The lesson is designed as a series of experiments, each one giving you a piece of information that lets you make a mental model. You'll be presented with several scenarios, asked to make a prediction (it's VERY important that you stop and do this at each stage of the video), and then we'll reveal what happens. You'll have an opportunity to revise and adjust your model at each stage.
For those of you taking this course for credit, we recommend you begin working on your peer-reviewed assignment. If you want some feedback before you submit your assignment, we suggest you post questions and drafts of your lesson plan in the forum.
Week Four: The Wave Nature of Light What is light? Sometimes we model it as a wave, sometimes as a particle. Light is light. Nevertheless, the wave properties of light lend themselves towards a rich array of experiments that help further our understanding.
This is the final week of content for our course. Please continue to do activities this week, but also take a few moments to share what you learned, and any suggestions you have for us.
If you are taking the course for a grade, please submit your final assignment and complete the required peer reviews before the deadline.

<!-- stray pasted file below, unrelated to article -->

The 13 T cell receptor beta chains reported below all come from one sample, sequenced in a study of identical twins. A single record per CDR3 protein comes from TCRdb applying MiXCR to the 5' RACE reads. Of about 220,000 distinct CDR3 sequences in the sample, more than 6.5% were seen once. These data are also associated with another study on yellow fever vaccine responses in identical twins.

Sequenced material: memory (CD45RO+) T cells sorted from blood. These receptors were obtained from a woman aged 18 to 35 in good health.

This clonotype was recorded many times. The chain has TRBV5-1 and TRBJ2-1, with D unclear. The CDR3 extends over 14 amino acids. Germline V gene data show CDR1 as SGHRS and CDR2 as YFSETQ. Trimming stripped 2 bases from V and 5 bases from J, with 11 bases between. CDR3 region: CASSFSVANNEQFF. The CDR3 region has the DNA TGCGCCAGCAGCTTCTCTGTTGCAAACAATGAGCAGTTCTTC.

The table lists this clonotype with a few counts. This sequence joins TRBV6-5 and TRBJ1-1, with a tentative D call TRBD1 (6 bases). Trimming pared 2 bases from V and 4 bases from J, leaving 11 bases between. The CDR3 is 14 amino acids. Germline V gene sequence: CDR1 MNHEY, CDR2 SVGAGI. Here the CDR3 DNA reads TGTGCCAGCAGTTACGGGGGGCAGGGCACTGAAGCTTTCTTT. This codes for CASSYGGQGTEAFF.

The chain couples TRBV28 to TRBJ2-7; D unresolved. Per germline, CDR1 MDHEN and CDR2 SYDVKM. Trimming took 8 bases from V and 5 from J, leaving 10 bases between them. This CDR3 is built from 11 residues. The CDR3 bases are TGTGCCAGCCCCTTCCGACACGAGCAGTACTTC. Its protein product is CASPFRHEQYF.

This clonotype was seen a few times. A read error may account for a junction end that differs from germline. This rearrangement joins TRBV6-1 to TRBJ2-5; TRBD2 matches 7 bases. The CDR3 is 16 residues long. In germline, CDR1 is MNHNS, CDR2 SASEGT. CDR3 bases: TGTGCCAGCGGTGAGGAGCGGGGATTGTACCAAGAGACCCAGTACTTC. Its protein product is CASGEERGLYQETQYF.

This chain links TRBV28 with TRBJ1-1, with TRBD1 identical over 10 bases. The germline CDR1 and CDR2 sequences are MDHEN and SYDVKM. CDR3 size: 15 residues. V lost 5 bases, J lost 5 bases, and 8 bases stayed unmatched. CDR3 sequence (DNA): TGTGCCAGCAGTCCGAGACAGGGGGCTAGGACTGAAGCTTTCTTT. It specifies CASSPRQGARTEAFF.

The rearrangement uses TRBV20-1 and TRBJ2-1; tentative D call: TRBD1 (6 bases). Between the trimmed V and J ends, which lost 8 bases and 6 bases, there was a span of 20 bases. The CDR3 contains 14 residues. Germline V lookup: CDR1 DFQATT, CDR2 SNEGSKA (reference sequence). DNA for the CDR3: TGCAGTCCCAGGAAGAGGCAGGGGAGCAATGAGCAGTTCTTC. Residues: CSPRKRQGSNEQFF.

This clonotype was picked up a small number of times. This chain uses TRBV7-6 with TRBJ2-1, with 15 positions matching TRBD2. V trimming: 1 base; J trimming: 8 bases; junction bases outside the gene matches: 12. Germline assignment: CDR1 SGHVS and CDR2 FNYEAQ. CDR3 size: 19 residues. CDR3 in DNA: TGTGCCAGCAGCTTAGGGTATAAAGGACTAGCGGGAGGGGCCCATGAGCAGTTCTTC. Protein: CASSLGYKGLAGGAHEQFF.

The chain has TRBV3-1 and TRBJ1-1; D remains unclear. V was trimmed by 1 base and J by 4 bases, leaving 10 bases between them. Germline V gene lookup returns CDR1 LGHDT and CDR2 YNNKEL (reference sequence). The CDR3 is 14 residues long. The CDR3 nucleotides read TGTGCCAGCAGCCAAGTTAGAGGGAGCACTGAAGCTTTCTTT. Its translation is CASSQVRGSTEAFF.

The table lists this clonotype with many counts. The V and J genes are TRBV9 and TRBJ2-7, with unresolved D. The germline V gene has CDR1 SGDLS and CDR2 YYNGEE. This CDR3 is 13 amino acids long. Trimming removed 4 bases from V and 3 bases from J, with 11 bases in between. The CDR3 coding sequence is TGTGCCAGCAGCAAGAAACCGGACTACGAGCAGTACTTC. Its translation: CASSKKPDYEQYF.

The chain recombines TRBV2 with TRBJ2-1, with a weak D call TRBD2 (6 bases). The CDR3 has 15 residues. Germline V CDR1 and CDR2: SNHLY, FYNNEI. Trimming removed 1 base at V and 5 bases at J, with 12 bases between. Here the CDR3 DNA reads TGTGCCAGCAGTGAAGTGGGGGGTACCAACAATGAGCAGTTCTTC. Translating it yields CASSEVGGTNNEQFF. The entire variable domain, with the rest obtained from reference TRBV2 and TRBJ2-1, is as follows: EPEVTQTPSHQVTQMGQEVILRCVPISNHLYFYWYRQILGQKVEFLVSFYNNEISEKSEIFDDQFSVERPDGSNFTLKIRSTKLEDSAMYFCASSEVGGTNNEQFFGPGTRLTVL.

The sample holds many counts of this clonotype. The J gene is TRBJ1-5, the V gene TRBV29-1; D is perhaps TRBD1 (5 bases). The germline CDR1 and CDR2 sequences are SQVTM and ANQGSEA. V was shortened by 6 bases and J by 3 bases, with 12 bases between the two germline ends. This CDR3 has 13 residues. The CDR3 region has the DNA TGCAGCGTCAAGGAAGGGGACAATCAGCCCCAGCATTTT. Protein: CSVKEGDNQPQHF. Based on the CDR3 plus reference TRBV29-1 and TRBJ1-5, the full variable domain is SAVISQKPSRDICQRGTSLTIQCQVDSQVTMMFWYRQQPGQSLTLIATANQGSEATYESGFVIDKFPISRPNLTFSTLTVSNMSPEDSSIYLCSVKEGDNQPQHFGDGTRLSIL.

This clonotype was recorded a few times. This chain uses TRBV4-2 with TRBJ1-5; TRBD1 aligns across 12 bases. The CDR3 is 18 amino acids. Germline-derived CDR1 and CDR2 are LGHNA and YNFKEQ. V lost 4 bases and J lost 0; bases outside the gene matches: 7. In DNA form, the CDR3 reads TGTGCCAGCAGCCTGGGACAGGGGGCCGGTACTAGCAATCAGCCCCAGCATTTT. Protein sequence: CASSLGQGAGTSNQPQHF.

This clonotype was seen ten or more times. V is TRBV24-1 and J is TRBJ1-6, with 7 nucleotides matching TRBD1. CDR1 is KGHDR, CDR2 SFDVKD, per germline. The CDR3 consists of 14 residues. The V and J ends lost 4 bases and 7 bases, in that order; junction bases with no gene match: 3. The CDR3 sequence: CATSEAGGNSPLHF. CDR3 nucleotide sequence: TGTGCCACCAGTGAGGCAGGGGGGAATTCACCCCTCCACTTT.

We hope you have enjoyed this experience and that you'll come check out our museum in San Francisco!
MOOCs stand for Massive Open Online Courses. These arefree online courses from universities around the world (eg. StanfordHarvardMIT) offered to anyone with an internet connection.
How do I register?
To register for a course, click on "Go to Class" button on the course page. This will take you to the providers website where you can register for the course.
How do these MOOCs or free online courses work?
MOOCs are designed for an online audience, teaching primarily through short (5-20 min.) pre recorded video lectures, that you watch on weekly schedule when convenient for you. They also have student discussion forums, homework/assignments, and online quizzes or exams.